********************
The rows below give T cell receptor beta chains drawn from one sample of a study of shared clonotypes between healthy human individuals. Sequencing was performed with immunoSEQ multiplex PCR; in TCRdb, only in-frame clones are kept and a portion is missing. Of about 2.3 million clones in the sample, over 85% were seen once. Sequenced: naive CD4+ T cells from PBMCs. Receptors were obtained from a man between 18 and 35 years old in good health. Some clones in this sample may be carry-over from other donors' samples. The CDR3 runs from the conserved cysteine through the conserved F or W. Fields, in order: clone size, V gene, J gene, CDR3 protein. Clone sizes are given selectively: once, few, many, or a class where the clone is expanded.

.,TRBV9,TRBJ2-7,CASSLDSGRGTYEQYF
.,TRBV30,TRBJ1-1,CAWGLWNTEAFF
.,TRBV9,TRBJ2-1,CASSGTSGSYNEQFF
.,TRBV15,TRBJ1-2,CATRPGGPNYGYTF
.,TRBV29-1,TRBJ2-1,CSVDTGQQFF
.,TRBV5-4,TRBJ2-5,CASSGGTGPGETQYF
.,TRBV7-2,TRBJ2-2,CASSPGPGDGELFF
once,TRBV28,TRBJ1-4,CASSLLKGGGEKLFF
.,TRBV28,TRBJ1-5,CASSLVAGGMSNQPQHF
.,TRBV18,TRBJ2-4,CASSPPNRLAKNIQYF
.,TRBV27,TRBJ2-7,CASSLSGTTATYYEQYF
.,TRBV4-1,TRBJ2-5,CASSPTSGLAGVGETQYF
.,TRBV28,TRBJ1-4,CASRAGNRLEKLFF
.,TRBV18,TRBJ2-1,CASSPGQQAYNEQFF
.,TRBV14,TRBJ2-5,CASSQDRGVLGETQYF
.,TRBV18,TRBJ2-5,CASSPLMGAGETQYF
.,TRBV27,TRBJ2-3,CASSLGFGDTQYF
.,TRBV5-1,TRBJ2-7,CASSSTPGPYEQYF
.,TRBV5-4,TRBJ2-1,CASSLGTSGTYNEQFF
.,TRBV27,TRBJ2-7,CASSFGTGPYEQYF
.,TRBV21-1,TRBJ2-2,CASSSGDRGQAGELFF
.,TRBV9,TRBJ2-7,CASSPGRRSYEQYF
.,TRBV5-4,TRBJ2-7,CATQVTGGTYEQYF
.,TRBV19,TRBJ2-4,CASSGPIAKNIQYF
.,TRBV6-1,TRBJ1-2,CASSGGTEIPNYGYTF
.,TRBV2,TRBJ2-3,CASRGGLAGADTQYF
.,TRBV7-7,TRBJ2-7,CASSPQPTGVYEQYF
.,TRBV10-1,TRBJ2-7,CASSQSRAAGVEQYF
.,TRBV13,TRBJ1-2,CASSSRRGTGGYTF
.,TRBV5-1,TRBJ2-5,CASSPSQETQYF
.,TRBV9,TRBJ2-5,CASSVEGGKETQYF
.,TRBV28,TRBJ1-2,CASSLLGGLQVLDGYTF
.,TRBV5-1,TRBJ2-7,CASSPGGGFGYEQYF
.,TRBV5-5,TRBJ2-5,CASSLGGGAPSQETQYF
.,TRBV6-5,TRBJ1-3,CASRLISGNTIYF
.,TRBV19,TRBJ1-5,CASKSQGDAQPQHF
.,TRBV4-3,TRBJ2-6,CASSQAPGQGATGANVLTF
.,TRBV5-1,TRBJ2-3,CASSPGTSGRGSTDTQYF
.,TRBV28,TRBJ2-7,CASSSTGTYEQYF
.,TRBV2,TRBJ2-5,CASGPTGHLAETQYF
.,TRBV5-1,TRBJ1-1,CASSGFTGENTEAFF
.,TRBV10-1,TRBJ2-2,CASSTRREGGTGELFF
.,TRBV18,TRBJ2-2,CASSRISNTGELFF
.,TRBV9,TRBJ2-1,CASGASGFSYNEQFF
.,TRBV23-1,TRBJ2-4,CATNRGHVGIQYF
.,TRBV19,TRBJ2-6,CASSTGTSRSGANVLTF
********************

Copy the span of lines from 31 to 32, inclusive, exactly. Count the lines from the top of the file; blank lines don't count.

.,TRBV5-1,TRBJ2-5,CASSPSQETQYF
.,TRBV9,TRBJ2-5,CASSVEGGKETQYF